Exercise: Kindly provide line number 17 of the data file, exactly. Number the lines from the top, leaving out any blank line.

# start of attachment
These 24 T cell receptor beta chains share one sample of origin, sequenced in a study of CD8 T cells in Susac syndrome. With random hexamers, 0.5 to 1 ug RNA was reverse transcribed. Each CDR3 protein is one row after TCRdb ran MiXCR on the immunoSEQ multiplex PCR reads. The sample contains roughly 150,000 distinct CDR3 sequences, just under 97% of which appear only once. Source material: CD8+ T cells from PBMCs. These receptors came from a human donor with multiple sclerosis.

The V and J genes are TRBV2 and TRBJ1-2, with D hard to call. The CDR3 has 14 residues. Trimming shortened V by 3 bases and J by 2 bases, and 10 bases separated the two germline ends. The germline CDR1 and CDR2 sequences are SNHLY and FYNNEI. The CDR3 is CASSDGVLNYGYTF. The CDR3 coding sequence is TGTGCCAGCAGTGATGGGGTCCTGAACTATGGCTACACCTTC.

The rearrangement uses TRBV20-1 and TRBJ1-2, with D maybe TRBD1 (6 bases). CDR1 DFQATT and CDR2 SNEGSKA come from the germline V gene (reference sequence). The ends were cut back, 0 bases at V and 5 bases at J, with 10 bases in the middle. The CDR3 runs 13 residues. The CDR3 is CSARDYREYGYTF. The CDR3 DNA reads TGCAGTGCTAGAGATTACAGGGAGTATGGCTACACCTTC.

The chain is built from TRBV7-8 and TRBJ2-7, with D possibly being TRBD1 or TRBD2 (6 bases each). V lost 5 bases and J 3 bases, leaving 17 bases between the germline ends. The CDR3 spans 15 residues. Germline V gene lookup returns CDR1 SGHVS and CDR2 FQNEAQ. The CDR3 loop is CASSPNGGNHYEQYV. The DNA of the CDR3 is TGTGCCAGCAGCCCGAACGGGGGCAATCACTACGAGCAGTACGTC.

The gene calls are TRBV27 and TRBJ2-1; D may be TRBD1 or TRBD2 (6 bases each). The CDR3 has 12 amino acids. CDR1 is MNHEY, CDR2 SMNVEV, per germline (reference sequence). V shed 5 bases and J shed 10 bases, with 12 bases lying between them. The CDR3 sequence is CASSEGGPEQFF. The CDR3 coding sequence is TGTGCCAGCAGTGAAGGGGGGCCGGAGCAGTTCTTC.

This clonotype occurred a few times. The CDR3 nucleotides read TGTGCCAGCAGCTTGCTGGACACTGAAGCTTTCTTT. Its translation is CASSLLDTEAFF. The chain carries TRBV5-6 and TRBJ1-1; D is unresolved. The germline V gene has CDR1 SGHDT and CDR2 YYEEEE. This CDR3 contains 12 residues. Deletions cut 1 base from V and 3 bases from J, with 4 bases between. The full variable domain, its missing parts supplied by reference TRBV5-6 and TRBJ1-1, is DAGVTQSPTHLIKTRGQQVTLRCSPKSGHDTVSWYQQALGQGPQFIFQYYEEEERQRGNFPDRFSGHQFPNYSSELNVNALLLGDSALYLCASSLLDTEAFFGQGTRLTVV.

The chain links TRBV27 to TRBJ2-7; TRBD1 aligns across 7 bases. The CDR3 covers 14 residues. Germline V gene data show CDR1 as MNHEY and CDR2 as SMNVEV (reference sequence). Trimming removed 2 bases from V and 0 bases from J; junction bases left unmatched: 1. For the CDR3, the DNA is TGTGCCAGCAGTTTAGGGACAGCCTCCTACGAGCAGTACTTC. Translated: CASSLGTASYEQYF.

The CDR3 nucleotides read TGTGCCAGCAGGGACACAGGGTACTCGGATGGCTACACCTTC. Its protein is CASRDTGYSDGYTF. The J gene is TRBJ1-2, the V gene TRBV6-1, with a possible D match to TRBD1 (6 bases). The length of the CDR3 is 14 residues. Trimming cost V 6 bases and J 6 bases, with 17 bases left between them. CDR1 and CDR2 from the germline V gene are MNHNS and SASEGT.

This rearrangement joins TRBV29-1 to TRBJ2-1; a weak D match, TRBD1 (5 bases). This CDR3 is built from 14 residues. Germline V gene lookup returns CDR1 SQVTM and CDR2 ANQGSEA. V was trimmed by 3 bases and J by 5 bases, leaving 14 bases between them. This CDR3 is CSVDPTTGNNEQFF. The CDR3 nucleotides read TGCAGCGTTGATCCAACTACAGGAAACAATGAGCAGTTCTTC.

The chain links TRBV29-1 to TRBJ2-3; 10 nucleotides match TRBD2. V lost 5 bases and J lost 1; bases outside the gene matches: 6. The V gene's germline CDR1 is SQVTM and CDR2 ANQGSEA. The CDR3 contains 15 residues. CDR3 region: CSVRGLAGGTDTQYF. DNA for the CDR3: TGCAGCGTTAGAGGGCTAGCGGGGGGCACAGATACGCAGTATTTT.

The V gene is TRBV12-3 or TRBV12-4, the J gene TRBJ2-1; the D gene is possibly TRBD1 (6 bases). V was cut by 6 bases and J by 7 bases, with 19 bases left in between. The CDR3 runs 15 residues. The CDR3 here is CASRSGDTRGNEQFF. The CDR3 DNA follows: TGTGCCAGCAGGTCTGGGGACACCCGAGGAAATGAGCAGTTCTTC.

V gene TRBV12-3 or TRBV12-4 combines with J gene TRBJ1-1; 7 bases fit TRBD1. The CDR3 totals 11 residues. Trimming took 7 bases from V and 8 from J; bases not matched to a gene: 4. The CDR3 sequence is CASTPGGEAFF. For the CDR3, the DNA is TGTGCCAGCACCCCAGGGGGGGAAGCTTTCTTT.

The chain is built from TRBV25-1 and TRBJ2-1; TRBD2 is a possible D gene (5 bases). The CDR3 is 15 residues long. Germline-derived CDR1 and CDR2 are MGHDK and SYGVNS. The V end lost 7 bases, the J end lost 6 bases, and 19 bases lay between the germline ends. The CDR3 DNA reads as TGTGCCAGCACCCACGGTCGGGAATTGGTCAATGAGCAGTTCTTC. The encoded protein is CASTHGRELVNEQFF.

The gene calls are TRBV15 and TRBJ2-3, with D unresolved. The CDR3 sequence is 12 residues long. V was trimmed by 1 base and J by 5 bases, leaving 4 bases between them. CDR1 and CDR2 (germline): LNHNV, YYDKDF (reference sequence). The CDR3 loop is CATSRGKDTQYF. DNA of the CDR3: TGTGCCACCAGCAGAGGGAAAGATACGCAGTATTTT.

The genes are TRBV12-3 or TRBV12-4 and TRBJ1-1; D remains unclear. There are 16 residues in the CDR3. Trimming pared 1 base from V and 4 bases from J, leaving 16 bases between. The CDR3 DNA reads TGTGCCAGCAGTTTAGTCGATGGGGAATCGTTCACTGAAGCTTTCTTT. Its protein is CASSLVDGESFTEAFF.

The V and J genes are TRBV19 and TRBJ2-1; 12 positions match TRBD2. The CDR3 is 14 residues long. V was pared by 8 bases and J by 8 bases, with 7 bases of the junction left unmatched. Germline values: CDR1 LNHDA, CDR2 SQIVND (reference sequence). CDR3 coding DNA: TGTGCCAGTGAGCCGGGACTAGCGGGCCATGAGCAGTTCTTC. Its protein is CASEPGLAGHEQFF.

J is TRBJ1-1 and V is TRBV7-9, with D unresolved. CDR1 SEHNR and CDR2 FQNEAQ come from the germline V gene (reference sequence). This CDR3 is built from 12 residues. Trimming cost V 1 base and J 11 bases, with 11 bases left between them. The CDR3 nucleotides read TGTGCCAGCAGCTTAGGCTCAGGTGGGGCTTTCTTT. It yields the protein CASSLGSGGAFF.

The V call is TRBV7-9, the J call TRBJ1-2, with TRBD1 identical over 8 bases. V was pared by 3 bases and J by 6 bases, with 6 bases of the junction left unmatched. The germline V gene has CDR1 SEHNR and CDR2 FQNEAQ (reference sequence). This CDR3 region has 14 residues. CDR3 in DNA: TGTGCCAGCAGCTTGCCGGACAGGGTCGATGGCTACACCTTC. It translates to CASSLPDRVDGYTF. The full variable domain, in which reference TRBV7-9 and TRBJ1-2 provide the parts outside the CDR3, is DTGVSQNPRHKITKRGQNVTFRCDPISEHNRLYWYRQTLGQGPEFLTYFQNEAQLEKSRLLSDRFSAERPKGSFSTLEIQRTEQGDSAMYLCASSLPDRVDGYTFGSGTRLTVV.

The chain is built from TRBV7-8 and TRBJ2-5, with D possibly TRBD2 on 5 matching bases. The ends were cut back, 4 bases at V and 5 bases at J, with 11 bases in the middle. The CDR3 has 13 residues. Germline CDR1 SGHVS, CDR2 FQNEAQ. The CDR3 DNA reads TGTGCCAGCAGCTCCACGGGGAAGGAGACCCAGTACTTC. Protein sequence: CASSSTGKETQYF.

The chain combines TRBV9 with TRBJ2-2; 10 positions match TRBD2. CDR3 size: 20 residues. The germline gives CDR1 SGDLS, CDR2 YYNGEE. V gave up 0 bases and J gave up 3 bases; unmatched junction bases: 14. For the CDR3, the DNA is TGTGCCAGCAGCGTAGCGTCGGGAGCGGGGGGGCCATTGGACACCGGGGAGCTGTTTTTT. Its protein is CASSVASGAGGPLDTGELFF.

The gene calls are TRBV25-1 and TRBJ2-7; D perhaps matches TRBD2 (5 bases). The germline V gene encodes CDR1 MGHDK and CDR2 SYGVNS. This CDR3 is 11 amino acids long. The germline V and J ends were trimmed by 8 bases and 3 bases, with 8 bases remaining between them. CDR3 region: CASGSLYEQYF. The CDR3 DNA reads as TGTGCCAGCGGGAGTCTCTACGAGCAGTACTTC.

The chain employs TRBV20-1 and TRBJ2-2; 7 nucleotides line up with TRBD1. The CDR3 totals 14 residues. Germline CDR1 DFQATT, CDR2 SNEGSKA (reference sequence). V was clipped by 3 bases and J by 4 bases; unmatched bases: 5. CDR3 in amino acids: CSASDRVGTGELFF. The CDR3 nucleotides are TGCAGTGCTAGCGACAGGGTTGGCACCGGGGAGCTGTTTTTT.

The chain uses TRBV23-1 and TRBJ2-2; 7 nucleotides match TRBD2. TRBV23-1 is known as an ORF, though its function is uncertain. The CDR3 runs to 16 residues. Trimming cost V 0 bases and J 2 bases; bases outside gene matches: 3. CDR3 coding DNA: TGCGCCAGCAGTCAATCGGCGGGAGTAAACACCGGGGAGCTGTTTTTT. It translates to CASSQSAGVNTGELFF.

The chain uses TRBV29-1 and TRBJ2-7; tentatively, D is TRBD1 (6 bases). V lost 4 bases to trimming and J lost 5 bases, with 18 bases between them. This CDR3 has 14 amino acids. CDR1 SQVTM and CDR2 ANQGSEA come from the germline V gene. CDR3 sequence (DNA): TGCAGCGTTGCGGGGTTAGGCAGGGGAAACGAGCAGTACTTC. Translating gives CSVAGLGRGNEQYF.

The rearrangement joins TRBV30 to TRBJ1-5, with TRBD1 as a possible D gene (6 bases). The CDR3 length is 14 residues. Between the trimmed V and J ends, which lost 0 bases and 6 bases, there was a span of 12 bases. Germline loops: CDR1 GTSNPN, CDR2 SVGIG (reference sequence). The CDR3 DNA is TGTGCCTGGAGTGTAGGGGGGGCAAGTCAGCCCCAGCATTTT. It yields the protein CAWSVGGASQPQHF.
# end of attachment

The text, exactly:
J is TRBJ1-1 and V is TRBV7-9, with D unresolved. CDR1 SEHNR and CDR2 FQNEAQ come from the germline V gene (reference sequence). This CDR3 is built from 12 residues. Trimming cost V 1 base and J 11 bases, with 11 bases left between them. The CDR3 nucleotides read TGTGCCAGCAGCTTAGGCTCAGGTGGGGCTTTCTTT. It yields the protein CASSLGSGGAFF.